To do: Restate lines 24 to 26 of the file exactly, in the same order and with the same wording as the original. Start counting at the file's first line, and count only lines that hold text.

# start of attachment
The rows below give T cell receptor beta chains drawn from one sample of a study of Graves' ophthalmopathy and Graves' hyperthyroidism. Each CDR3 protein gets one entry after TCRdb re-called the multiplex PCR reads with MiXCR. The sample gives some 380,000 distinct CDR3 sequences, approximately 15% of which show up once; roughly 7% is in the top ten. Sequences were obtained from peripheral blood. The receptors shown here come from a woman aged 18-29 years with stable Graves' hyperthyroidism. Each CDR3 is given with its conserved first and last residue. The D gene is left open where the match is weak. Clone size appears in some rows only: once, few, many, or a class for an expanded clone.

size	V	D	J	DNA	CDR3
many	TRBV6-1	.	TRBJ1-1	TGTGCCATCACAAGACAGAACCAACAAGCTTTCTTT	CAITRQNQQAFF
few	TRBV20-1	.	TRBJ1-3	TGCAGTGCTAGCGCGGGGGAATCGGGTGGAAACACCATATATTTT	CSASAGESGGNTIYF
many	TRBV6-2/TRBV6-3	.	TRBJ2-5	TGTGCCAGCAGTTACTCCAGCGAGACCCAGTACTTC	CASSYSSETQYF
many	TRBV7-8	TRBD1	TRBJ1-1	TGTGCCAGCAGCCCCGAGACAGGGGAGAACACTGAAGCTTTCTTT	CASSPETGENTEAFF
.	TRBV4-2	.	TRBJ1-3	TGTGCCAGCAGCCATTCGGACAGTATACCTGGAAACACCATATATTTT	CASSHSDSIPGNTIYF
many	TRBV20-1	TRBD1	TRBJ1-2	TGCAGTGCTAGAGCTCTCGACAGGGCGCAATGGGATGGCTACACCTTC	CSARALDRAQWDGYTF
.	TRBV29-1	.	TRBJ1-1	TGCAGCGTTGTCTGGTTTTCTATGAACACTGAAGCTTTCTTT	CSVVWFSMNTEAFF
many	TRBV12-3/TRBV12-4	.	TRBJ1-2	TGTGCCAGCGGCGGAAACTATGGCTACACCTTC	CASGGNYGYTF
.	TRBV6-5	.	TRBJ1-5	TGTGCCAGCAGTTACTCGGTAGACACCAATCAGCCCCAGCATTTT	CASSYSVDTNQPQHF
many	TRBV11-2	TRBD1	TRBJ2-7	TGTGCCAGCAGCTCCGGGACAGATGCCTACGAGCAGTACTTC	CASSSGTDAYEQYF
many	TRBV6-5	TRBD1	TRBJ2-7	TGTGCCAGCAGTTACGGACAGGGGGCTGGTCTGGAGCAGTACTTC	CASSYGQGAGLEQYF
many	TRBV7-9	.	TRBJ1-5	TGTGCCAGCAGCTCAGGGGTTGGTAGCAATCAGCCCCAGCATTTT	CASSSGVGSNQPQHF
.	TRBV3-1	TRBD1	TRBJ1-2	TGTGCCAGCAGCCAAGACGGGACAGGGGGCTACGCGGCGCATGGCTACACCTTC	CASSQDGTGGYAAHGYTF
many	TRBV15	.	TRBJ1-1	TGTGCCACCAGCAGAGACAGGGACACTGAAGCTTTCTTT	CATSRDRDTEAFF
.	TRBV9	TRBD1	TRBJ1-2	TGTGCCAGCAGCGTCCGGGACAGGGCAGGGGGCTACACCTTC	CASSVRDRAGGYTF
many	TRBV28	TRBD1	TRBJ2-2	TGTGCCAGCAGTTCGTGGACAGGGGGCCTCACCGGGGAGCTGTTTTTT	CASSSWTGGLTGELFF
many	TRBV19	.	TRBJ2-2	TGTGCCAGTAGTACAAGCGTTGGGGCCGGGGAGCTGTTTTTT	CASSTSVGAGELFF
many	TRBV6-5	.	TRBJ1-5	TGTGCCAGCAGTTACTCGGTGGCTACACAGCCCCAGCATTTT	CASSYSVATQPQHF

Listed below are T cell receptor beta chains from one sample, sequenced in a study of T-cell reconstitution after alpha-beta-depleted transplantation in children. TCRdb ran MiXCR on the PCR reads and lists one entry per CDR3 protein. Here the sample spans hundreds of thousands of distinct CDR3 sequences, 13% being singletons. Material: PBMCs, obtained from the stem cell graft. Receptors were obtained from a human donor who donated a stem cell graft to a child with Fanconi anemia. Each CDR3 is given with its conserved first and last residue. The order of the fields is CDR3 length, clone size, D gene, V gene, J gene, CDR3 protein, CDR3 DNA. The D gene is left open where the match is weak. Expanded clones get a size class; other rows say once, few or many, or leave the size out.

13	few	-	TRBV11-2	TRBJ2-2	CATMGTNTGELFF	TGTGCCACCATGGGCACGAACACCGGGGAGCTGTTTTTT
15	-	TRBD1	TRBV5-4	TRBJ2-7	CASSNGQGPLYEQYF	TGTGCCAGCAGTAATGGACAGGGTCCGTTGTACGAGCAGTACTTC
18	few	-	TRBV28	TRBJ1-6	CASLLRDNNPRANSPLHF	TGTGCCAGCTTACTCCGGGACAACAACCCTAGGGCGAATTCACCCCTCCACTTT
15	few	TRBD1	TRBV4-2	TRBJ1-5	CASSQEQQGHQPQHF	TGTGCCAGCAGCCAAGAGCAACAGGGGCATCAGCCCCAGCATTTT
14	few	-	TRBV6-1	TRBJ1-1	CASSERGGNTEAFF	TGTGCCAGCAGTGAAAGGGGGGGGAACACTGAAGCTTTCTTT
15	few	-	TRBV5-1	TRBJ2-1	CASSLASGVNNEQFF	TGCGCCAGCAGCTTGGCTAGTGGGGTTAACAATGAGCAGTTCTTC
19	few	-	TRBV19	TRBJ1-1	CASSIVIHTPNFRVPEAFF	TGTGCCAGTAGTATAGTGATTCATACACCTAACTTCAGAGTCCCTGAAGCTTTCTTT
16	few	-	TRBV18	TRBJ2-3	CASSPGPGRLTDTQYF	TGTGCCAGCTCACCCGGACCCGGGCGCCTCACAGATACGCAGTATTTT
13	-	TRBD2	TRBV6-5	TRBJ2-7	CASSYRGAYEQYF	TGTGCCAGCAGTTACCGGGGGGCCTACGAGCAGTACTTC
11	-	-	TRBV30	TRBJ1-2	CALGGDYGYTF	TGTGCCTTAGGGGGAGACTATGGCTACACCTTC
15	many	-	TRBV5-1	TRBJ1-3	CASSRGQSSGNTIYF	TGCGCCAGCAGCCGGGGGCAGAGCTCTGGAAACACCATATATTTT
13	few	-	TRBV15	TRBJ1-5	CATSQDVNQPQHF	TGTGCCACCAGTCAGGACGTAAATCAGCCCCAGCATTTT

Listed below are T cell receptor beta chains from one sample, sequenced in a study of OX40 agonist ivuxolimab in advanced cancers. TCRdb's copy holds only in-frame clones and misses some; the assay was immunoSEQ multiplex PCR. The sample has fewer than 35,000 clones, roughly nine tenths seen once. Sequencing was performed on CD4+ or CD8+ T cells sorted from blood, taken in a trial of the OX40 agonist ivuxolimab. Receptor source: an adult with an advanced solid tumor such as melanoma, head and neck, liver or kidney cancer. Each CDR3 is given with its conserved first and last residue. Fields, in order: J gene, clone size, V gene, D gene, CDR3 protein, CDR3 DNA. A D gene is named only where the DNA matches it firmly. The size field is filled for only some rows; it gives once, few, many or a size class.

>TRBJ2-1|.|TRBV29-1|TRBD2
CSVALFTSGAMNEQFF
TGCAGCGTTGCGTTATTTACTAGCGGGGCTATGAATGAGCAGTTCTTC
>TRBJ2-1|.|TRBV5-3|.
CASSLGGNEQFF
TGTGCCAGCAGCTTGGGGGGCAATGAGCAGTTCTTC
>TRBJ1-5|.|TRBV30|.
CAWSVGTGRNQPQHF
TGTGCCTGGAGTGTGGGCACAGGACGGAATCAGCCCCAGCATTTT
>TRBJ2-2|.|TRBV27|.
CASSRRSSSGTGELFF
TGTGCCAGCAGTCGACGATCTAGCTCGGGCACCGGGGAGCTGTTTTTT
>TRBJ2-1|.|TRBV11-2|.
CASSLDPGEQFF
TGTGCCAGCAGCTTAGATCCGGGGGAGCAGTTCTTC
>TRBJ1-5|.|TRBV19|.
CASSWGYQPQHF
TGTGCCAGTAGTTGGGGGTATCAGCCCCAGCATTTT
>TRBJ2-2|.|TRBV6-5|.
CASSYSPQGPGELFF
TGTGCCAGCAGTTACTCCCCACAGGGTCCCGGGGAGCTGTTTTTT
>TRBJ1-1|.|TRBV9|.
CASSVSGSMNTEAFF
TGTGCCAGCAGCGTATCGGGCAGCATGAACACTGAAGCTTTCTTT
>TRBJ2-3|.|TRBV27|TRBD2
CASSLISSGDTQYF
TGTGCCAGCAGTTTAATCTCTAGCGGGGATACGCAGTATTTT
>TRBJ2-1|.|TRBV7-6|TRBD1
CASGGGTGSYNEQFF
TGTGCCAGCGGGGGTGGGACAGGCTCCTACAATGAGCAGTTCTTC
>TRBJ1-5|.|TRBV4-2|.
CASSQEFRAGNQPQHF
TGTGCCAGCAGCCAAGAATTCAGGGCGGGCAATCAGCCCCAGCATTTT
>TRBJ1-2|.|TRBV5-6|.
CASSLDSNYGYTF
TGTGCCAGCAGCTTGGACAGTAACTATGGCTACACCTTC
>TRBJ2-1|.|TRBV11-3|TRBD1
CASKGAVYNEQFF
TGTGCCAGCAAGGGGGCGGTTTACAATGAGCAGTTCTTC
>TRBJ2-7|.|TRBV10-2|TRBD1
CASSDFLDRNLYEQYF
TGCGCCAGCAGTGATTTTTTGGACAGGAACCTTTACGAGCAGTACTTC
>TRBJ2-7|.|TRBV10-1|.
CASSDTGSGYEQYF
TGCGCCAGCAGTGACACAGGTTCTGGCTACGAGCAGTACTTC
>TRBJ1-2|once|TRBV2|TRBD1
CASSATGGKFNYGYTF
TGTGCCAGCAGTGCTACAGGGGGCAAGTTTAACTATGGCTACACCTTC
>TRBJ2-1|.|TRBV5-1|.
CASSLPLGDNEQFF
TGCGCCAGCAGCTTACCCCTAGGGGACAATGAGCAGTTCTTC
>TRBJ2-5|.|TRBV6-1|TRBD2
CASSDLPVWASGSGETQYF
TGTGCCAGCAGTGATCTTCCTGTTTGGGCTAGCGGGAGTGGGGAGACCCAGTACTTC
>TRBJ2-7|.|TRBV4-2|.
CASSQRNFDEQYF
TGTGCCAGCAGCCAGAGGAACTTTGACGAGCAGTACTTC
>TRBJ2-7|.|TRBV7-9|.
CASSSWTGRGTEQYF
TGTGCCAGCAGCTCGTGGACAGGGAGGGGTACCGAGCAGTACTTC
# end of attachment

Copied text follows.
18	few	-	TRBV28	TRBJ1-6	CASLLRDNNPRANSPLHF	TGTGCCAGCTTACTCCGGGACAACAACCCTAGGGCGAATTCACCCCTCCACTTT
15	few	TRBD1	TRBV4-2	TRBJ1-5	CASSQEQQGHQPQHF	TGTGCCAGCAGCCAAGAGCAACAGGGGCATCAGCCCCAGCATTTT
14	few	-	TRBV6-1	TRBJ1-1	CASSERGGNTEAFF	TGTGCCAGCAGTGAAAGGGGGGGGAACACTGAAGCTTTCTTT